During the 80’s and 90’s it was the norm to stay with a company for fifteen years or more. Millennials are finding that particular “career scenario” just doesn’t apply in this day and age. More and more, people are finding themselves hitting a plateau in their jobs and looking for challenges in new work environments. It is the way of the working world these days and bosses get it. That doesn’t mean you should leave your current job having burned every bridge you built. WorkSource explains three ways you can leave your current job in good standing.
Help Find the Next You
The biggest challenge for a boss, of a top worker leaving, is trying to find their replacement—in this case you! Bosses want to keep project momentum and contracts moving forward. If you know someone looking for work or have a colleague who would fit the bill, make the recommendation to your boss; you could even personally hand him/her your colleague’s resume. Surveys have shown that the recommended colleague is hired over 80% of the time—provided you have been in good standing with your bosses and they respect your work ethic. If they don’t want to lose you and you are championing someone who can do the work as good as you or better, chances are your boss will take a serious look at them, and have even more respect for you for helping fill the gap.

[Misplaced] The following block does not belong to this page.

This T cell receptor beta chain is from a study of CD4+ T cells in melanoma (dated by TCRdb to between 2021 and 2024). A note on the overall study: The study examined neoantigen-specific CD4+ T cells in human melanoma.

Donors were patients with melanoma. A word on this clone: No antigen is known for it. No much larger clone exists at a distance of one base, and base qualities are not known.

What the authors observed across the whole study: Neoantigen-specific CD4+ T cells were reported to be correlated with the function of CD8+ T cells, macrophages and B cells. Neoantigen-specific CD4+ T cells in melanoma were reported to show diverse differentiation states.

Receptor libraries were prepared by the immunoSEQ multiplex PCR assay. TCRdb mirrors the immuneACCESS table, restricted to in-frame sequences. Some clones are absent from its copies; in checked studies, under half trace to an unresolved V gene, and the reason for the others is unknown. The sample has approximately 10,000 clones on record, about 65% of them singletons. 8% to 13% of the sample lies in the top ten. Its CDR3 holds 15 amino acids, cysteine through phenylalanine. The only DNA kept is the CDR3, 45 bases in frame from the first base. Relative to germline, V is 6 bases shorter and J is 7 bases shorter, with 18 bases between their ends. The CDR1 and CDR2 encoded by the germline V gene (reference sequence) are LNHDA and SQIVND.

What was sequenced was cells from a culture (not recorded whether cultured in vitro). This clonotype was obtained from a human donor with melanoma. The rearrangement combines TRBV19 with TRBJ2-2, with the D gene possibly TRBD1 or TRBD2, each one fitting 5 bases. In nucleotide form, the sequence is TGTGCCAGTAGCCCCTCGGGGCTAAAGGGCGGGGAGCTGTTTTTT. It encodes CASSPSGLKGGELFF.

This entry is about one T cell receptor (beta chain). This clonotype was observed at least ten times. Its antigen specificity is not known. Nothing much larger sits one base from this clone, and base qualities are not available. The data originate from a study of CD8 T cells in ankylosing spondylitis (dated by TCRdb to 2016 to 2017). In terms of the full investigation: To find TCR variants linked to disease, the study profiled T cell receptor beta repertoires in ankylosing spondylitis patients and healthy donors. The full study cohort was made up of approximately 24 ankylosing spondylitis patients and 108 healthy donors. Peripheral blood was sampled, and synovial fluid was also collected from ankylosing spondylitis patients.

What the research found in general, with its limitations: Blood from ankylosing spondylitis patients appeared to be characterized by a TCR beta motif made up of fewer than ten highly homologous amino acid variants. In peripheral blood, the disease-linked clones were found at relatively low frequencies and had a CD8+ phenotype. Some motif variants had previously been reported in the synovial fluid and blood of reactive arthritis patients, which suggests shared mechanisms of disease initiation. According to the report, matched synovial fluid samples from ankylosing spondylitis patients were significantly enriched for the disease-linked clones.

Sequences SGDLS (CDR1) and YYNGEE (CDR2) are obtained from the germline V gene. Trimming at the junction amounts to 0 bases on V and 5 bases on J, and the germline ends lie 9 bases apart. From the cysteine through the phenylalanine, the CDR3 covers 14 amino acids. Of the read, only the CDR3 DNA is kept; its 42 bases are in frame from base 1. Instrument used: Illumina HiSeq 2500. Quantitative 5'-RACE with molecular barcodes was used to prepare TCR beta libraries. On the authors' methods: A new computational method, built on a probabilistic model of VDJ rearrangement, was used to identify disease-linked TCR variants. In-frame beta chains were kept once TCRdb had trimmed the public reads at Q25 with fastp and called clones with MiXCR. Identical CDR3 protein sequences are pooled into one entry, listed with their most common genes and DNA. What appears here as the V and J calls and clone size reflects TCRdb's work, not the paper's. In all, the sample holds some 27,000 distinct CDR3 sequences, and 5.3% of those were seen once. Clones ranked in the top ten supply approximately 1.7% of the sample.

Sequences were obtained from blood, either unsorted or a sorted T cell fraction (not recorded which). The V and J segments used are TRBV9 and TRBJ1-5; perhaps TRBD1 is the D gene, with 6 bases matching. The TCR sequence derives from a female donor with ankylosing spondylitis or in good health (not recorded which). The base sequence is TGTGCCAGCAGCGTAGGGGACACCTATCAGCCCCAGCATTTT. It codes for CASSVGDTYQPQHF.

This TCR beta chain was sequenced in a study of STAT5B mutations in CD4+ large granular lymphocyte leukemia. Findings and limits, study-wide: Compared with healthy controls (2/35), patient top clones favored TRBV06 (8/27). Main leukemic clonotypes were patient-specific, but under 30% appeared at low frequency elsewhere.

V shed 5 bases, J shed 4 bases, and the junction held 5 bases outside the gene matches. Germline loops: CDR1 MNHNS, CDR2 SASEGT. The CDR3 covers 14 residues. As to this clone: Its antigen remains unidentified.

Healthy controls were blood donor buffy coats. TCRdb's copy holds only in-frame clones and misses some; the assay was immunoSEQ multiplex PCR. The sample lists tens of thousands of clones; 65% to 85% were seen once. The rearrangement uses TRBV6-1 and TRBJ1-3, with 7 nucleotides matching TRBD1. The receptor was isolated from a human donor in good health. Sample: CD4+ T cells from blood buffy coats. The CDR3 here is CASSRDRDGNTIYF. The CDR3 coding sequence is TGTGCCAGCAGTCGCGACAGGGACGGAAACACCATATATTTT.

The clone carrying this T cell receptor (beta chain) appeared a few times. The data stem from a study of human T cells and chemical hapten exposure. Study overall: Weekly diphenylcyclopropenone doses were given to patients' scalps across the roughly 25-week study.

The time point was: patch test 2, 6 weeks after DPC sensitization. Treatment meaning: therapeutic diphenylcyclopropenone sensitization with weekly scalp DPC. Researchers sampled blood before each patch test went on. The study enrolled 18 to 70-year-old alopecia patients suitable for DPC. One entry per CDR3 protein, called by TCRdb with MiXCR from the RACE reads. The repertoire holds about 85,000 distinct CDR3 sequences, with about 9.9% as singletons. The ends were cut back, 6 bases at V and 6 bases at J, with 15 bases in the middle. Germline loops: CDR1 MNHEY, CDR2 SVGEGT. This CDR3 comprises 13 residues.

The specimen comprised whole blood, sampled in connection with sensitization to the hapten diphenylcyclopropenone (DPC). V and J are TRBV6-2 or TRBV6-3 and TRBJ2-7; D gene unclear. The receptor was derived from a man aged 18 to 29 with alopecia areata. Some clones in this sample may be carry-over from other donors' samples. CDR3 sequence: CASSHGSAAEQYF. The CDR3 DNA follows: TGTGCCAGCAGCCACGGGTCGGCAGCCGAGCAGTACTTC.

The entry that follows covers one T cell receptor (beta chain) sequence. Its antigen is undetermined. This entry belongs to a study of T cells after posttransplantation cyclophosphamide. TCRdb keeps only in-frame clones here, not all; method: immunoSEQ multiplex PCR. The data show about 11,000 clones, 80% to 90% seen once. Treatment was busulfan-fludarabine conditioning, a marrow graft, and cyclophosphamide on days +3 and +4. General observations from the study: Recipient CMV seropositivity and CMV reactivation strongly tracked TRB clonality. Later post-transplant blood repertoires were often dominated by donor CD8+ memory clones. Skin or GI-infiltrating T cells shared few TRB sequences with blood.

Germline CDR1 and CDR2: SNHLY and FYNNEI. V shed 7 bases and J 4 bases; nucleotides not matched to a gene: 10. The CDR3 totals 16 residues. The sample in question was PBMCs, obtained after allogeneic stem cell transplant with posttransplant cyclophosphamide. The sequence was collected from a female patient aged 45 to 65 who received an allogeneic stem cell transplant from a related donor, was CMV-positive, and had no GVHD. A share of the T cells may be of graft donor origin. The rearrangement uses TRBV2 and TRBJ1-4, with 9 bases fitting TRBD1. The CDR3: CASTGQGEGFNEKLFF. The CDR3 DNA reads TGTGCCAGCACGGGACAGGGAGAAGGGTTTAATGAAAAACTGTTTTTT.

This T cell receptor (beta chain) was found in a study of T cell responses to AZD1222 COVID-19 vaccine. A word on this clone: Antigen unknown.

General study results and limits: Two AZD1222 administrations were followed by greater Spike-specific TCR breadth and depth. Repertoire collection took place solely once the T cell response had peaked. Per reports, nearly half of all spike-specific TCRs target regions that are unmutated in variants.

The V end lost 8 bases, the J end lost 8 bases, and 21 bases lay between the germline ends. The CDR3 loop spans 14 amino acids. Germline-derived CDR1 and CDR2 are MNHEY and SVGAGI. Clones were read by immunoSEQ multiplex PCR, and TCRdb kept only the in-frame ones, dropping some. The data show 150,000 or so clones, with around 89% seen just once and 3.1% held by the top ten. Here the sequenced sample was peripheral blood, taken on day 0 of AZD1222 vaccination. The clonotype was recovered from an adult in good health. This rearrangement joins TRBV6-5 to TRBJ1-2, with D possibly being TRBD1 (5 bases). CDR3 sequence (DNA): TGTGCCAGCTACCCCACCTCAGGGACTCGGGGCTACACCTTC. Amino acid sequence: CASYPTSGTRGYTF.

You Might Have a New Job, But You Haven’t Left You Old One Yet
Just because you have put in your notice and will be moving on to greener pastures does not grant you the right 8to slack off at work. This isn’t “Bernie’s Summer Vacation,” where you can sit back and do nothing before you go. Remember, you will still need your current managers and colleagues as references for at least the next three to five years. Putting in a 100% right up until the day you leave shows your boss how much the job meant to you and how much you’ve respected your position. That goes a long way in a boss’s mind and carries a lot of weight moving forward.
Give Your Boss Closure
While an exit interview is a good thing, closing out any current or “waiting in the wings” projects is even better. Finish as many assignments or projects as you can before you leave, so that the next person who steps into your shoes can do so seamlessly, and get up to speed rather quickly. Notify any current contracts you may have or clients you may work directly with. If any steps need to be taken on projects that can’t be finished before you leave, type out a document outlining what still needs to be done, what has already been done, and who the lead contact will be temporarily.
Remember, how you leave your current job determines how strong or bridle the bridge may be. It’s up to you to do the best you can while you can, and depart with integrity. Doing so will reward you in the long run!
WorkSource, a WRC-certified premier staffing agency, makes quality and service our mission. We can help you get ready to leave one career and prepare you for the next. Contact our team at WorkSource today to find out how we can help you.